Citation. 403 U.S. 365, 91 S.Ct. 1848, 29 L.Ed.2d 534 (1971).
Plaintiffs challenged laws prohibiting welfare benefits to resident aliens on the basis of their residency statuses.
The term “person” encompasses lawfully admitted resident aliens as well as citizens of the United States and entitles both citizens and aliens to the equal protection of the laws of the state in which they reside.
Arizona passed a law that provided welfare benefits to citizens, but not resident aliens, unless they resided in the U.S. for 15 years. Similarly, a Pennsylvania law excluded aliens from certain state-funded welfare benefits. Plaintiffs brought suits in each state, challenging the respective laws under the Equal Protection Clause of the 14th Amendment.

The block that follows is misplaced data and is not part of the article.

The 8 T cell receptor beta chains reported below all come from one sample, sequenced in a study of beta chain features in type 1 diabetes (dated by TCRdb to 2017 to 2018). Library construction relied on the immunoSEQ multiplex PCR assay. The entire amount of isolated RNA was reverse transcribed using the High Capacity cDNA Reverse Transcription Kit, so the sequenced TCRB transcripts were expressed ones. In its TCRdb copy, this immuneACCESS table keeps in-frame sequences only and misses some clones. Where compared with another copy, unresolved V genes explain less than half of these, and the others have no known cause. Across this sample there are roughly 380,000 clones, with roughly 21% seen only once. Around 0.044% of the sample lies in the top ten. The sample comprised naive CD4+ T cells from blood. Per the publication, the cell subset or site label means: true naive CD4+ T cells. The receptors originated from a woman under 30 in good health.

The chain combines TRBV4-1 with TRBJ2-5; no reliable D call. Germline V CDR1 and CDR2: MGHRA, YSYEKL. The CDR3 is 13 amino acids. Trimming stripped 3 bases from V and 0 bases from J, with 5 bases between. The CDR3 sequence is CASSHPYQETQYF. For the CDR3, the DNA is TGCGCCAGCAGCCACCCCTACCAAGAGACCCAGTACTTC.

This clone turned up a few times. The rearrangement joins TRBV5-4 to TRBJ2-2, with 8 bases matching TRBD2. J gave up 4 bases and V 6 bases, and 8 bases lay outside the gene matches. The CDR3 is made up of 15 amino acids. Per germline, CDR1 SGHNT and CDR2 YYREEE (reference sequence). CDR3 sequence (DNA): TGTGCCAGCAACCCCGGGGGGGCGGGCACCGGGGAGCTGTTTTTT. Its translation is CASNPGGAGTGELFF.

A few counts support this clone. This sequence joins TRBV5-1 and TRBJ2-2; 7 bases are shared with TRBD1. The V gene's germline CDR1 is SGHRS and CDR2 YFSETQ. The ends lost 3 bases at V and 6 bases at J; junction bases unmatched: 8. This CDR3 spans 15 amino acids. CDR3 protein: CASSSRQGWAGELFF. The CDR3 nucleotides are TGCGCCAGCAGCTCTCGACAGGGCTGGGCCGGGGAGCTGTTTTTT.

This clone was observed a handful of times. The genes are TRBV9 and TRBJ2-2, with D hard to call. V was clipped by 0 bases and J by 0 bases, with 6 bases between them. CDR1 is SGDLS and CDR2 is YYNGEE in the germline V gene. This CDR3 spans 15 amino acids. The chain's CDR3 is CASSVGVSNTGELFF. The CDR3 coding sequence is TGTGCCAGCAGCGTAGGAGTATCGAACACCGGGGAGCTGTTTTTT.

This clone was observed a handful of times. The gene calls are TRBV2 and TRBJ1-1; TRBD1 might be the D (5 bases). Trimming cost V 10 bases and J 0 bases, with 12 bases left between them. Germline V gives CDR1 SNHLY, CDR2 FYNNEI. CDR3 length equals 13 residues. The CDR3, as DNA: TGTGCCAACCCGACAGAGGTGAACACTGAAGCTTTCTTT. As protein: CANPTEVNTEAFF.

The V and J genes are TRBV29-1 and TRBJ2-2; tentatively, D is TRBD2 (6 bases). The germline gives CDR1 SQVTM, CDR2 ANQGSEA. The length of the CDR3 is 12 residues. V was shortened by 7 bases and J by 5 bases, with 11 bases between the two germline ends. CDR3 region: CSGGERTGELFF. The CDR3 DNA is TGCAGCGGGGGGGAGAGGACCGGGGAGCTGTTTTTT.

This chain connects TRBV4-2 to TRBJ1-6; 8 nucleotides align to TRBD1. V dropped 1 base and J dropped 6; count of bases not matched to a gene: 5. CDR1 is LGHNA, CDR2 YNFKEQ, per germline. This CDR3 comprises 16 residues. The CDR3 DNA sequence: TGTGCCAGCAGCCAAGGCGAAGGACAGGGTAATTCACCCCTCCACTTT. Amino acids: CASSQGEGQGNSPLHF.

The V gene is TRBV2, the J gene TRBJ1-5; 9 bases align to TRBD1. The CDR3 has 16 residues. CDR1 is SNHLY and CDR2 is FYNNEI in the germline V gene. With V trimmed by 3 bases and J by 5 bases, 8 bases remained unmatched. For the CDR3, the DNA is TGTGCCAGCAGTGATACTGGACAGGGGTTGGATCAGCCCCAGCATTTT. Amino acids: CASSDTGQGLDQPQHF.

Whether a state statute that denies welfare benefits to resident aliens or denies welfare benefits to aliens who have not resided in the United States for a specified number of years violates the Equal Protection Clause.
Yes. A state statute that denies welfare benefits to resident aliens or denies welfare benefits to aliens who have not resided in the United States for a specified number of years violates the Equal Protection Clause.
Aliens as a class, like race and nationality, are a prime example of a discrete and insular minority for whom such heightened scrutiny is appropriate. Accordingly, the power of a state to apply its laws exclusively to its alien inhabitants as a class is confined within narrow limits.
A state’s desire to preserve limited welfare benefits for its own citizens is an inadequate justification. There can be no special public interest in tax revenues to which aliens have contributed on an equal basis with residents of the state.